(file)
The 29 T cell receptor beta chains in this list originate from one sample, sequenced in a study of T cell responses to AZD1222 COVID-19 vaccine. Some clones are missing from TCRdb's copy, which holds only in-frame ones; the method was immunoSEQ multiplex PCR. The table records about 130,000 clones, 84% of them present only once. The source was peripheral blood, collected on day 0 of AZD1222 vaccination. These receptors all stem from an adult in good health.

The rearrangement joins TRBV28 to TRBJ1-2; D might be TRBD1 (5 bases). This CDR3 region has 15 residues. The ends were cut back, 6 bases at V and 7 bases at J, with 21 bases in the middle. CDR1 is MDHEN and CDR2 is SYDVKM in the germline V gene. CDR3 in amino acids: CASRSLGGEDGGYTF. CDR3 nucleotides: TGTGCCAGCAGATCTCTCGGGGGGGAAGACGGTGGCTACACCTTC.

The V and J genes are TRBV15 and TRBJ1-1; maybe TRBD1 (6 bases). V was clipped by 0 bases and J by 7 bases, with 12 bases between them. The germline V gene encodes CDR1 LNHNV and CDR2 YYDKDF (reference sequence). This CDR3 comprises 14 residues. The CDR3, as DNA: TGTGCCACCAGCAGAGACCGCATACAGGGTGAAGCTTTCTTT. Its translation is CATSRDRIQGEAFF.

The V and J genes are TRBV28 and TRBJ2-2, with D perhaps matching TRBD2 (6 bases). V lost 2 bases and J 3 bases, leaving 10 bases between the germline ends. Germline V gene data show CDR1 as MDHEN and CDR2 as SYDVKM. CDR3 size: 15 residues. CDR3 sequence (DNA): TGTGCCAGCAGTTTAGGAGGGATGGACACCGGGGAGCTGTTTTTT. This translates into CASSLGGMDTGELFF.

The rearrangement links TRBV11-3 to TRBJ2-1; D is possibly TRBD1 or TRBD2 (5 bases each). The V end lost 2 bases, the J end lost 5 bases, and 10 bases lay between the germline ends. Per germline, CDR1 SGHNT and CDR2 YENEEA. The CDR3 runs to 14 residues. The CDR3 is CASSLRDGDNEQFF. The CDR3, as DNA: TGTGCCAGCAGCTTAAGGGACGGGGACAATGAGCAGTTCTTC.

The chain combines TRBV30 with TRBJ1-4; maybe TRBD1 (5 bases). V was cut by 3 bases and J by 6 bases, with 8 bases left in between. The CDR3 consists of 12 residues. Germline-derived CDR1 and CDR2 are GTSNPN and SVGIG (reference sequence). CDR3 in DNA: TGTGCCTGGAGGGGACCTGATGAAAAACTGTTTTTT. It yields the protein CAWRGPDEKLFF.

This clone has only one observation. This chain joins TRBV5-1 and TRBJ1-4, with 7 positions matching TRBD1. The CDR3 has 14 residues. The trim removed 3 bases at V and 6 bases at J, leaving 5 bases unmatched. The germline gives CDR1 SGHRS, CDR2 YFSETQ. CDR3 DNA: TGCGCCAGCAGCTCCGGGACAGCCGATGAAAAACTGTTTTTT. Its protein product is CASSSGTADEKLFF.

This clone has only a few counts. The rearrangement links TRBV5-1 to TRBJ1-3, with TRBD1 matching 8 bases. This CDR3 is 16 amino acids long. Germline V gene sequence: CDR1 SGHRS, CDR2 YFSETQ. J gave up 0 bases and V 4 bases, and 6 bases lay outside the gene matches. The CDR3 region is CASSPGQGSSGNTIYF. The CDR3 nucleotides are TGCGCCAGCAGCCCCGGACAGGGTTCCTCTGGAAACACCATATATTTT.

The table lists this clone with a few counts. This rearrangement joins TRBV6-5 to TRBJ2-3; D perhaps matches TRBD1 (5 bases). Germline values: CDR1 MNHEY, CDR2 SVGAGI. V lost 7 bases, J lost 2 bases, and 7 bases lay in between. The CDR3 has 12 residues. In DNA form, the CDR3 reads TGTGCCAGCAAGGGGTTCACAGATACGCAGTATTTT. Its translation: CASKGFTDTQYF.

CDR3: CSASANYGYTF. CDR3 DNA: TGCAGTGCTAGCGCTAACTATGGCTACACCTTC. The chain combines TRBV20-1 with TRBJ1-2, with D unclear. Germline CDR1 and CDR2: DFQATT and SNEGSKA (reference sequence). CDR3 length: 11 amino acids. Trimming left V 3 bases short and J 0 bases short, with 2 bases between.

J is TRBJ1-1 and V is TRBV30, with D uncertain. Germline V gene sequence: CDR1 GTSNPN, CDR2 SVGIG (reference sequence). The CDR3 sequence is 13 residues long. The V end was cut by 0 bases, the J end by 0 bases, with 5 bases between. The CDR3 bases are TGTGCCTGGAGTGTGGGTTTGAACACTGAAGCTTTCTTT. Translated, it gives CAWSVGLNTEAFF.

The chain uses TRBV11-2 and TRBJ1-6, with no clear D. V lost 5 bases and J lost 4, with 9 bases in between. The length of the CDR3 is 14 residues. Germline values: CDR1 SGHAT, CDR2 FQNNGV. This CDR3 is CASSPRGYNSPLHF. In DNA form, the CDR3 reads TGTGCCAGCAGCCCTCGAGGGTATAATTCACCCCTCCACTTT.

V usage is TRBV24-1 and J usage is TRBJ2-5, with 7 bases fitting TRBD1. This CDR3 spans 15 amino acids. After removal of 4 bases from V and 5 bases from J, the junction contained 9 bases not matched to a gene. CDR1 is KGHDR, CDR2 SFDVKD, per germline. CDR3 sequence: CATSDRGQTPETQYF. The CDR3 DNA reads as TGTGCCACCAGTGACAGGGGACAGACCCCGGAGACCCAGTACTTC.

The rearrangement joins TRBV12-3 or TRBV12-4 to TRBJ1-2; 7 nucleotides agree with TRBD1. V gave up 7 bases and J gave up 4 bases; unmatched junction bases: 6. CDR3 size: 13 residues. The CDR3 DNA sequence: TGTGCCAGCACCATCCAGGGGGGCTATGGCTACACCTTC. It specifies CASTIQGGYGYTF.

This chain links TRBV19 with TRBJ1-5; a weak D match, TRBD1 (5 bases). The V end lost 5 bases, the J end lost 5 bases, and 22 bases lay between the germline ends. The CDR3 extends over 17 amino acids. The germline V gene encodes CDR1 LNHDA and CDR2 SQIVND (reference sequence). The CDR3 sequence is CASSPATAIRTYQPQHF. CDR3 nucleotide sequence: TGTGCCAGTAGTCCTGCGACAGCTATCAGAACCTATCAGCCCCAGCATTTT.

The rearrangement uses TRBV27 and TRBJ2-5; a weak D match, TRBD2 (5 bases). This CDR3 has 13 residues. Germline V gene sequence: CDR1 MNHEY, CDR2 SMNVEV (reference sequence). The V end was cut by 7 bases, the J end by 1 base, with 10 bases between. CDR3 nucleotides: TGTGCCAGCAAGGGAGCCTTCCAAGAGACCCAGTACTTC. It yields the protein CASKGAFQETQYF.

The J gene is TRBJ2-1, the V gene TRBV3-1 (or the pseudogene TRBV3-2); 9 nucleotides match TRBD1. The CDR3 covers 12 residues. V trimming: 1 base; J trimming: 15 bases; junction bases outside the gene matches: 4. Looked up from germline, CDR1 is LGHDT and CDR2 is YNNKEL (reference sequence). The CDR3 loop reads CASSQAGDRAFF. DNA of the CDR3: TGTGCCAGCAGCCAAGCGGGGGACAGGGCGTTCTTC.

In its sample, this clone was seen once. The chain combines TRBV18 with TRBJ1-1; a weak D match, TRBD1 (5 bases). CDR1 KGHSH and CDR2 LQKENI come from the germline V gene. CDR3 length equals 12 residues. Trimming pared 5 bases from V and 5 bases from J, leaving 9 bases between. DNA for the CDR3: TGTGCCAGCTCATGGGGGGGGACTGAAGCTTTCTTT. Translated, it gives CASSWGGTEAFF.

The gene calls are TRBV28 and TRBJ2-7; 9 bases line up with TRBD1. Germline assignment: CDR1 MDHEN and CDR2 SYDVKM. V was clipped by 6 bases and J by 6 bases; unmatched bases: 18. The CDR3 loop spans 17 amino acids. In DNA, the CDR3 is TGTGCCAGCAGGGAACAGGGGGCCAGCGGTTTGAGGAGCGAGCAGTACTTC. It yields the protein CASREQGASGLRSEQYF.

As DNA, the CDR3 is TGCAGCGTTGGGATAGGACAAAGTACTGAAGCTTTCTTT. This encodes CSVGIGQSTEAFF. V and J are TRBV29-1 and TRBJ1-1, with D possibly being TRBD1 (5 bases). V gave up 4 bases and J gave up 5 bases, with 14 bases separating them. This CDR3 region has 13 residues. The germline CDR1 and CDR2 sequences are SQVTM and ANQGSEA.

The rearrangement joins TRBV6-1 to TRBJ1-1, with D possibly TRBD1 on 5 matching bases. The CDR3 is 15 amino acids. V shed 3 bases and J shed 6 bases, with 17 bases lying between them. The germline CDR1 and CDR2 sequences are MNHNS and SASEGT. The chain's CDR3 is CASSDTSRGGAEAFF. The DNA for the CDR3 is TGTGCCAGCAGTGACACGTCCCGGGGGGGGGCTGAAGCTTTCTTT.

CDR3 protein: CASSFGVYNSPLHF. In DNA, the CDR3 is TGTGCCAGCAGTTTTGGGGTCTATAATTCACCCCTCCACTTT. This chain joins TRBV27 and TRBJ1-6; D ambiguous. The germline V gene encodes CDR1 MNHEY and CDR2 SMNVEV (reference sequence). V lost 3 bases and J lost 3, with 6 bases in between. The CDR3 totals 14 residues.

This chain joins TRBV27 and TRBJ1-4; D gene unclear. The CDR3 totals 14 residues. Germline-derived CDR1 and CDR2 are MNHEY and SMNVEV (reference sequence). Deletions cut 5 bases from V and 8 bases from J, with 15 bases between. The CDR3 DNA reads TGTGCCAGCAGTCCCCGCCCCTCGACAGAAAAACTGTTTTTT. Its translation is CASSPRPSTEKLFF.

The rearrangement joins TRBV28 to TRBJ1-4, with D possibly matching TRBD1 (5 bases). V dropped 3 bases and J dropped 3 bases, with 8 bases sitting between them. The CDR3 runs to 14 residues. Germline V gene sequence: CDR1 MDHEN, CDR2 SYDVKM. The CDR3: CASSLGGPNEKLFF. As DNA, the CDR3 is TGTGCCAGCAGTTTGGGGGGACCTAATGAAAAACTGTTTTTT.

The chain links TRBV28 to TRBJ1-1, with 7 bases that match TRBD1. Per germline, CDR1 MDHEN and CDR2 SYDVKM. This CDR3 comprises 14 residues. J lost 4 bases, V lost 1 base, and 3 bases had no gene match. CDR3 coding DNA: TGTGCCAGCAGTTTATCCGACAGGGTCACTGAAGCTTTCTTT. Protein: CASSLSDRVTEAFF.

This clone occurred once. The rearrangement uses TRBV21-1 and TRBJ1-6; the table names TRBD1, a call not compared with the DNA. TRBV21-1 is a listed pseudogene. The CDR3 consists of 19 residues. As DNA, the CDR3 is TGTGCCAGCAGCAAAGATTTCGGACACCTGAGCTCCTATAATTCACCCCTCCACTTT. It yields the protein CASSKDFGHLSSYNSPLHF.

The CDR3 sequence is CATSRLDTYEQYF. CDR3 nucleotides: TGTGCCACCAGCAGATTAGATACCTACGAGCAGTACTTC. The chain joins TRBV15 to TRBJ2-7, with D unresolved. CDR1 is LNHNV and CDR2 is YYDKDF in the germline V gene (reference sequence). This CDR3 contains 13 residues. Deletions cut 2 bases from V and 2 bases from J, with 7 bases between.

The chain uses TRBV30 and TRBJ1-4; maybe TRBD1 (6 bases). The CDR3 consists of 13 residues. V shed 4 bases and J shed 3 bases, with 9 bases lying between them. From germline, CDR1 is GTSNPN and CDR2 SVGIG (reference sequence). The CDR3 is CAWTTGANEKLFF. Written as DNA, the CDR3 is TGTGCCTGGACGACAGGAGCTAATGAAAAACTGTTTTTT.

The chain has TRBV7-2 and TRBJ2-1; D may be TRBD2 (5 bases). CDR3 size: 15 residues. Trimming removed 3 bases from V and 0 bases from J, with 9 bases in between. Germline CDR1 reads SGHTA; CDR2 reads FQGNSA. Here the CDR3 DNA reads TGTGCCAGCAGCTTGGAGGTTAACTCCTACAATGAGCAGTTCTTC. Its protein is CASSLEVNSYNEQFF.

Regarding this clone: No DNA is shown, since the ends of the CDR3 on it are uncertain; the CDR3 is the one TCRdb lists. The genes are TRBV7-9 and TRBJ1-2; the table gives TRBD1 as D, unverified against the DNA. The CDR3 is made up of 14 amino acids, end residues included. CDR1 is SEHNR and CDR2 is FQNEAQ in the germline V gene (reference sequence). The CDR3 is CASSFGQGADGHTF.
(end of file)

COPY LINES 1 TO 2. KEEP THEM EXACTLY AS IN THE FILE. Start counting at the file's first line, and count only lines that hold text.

The 29 T cell receptor beta chains in this list originate from one sample, sequenced in a study of T cell responses to AZD1222 COVID-19 vaccine. Some clones are missing from TCRdb's copy, which holds only in-frame ones; the method was immunoSEQ multiplex PCR. The table records about 130,000 clones, 84% of them present only once. The source was peripheral blood, collected on day 0 of AZD1222 vaccination. These receptors all stem from an adult in good health.

The rearrangement joins TRBV28 to TRBJ1-2; D might be TRBD1 (5 bases). This CDR3 region has 15 residues. The ends were cut back, 6 bases at V and 7 bases at J, with 21 bases in the middle. CDR1 is MDHEN and CDR2 is SYDVKM in the germline V gene. CDR3 in amino acids: CASRSLGGEDGGYTF. CDR3 nucleotides: TGTGCCAGCAGATCTCTCGGGGGGGAAGACGGTGGCTACACCTTC.